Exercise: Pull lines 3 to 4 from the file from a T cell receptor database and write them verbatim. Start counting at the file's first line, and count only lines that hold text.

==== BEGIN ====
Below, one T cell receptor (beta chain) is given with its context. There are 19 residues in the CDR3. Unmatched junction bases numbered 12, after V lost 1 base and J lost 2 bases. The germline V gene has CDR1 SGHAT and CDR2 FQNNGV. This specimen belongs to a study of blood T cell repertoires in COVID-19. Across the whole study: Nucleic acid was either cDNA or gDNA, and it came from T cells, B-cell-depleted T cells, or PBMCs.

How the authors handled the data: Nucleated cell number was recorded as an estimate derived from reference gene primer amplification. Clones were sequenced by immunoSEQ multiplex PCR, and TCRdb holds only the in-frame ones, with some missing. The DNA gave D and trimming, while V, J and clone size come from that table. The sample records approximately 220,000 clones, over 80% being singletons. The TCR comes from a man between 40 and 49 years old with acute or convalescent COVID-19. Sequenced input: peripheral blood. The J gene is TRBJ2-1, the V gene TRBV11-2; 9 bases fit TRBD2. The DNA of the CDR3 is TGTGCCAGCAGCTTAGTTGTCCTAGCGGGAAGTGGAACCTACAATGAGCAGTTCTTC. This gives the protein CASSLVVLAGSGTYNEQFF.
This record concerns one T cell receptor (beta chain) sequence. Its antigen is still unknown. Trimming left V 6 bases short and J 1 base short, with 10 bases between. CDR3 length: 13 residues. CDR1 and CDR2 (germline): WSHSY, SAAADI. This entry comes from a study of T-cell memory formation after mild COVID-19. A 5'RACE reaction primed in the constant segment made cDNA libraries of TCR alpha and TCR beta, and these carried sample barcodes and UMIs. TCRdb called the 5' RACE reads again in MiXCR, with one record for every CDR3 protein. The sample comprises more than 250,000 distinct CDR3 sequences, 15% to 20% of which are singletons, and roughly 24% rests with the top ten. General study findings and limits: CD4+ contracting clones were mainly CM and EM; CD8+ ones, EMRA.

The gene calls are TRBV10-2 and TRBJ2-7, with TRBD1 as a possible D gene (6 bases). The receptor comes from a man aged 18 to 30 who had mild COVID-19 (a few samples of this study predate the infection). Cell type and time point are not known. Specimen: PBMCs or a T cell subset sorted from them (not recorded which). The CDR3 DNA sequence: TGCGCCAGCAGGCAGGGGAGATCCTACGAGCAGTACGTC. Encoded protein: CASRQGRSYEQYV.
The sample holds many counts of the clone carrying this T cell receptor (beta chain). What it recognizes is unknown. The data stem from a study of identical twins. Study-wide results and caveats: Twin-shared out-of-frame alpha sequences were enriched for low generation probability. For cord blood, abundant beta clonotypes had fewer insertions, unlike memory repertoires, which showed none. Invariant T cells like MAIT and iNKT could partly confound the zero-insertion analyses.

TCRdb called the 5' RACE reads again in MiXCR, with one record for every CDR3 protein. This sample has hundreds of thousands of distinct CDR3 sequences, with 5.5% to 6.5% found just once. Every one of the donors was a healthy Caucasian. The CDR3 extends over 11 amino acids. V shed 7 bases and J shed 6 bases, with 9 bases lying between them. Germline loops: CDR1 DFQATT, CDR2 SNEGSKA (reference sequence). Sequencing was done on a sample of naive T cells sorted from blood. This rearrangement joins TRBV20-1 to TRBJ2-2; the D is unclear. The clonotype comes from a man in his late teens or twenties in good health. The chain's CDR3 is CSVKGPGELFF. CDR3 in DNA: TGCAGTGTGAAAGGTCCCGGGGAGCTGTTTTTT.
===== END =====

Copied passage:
This record concerns one T cell receptor (beta chain) sequence. Its antigen is still unknown. Trimming left V 6 bases short and J 1 base short, with 10 bases between. CDR3 length: 13 residues. CDR1 and CDR2 (germline): WSHSY, SAAADI. This entry comes from a study of T-cell memory formation after mild COVID-19. A 5'RACE reaction primed in the constant segment made cDNA libraries of TCR alpha and TCR beta, and these carried sample barcodes and UMIs. TCRdb called the 5' RACE reads again in MiXCR, with one record for every CDR3 protein. The sample comprises more than 250,000 distinct CDR3 sequences, 15% to 20% of which are singletons, and roughly 24% rests with the top ten. General study findings and limits: CD4+ contracting clones were mainly CM and EM; CD8+ ones, EMRA.

The gene calls are TRBV10-2 and TRBJ2-7, with TRBD1 as a possible D gene (6 bases). The receptor comes from a man aged 18 to 30 who had mild COVID-19 (a few samples of this study predate the infection). Cell type and time point are not known. Specimen: PBMCs or a T cell subset sorted from them (not recorded which). The CDR3 DNA sequence: TGCGCCAGCAGGCAGGGGAGATCCTACGAGCAGTACGTC. Encoded protein: CASRQGRSYEQYV.